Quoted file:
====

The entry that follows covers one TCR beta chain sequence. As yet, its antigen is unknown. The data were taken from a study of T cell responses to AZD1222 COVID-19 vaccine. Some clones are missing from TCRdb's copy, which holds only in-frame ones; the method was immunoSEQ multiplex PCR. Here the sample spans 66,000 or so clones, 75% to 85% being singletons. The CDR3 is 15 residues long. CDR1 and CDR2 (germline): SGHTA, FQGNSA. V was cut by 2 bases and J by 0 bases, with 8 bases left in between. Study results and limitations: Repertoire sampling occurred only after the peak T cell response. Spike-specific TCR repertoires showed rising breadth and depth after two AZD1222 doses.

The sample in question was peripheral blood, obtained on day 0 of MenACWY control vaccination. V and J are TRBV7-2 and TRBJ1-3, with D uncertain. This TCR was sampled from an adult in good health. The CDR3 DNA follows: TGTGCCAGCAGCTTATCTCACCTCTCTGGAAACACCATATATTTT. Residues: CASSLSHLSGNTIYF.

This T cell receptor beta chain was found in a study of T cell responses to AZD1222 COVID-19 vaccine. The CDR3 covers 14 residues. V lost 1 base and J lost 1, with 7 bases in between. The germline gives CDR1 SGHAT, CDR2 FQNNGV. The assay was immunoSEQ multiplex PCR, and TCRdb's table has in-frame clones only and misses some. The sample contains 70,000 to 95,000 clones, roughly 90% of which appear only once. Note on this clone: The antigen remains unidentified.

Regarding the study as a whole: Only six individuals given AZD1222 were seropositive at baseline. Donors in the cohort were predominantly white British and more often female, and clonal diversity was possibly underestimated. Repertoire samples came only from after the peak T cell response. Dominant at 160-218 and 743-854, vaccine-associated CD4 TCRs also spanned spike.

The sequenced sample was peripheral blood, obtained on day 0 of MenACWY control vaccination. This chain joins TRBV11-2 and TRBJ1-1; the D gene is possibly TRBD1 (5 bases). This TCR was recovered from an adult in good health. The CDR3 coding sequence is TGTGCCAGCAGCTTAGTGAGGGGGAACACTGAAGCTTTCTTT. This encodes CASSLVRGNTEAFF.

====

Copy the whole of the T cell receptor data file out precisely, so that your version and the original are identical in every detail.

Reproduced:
The entry that follows covers one TCR beta chain sequence. As yet, its antigen is unknown. The data were taken from a study of T cell responses to AZD1222 COVID-19 vaccine. Some clones are missing from TCRdb's copy, which holds only in-frame ones; the method was immunoSEQ multiplex PCR. Here the sample spans 66,000 or so clones, 75% to 85% being singletons. The CDR3 is 15 residues long. CDR1 and CDR2 (germline): SGHTA, FQGNSA. V was cut by 2 bases and J by 0 bases, with 8 bases left in between. Study results and limitations: Repertoire sampling occurred only after the peak T cell response. Spike-specific TCR repertoires showed rising breadth and depth after two AZD1222 doses.

The sample in question was peripheral blood, obtained on day 0 of MenACWY control vaccination. V and J are TRBV7-2 and TRBJ1-3, with D uncertain. This TCR was sampled from an adult in good health. The CDR3 DNA follows: TGTGCCAGCAGCTTATCTCACCTCTCTGGAAACACCATATATTTT. Residues: CASSLSHLSGNTIYF.

This T cell receptor beta chain was found in a study of T cell responses to AZD1222 COVID-19 vaccine. The CDR3 covers 14 residues. V lost 1 base and J lost 1, with 7 bases in between. The germline gives CDR1 SGHAT, CDR2 FQNNGV. The assay was immunoSEQ multiplex PCR, and TCRdb's table has in-frame clones only and misses some. The sample contains 70,000 to 95,000 clones, roughly 90% of which appear only once. Note on this clone: The antigen remains unidentified.

Regarding the study as a whole: Only six individuals given AZD1222 were seropositive at baseline. Donors in the cohort were predominantly white British and more often female, and clonal diversity was possibly underestimated. Repertoire samples came only from after the peak T cell response. Dominant at 160-218 and 743-854, vaccine-associated CD4 TCRs also spanned spike.

The sequenced sample was peripheral blood, obtained on day 0 of MenACWY control vaccination. This chain joins TRBV11-2 and TRBJ1-1; the D gene is possibly TRBD1 (5 bases). This TCR was recovered from an adult in good health. The CDR3 coding sequence is TGTGCCAGCAGCTTAGTGAGGGGGAACACTGAAGCTTTCTTT. This encodes CASSLVRGNTEAFF.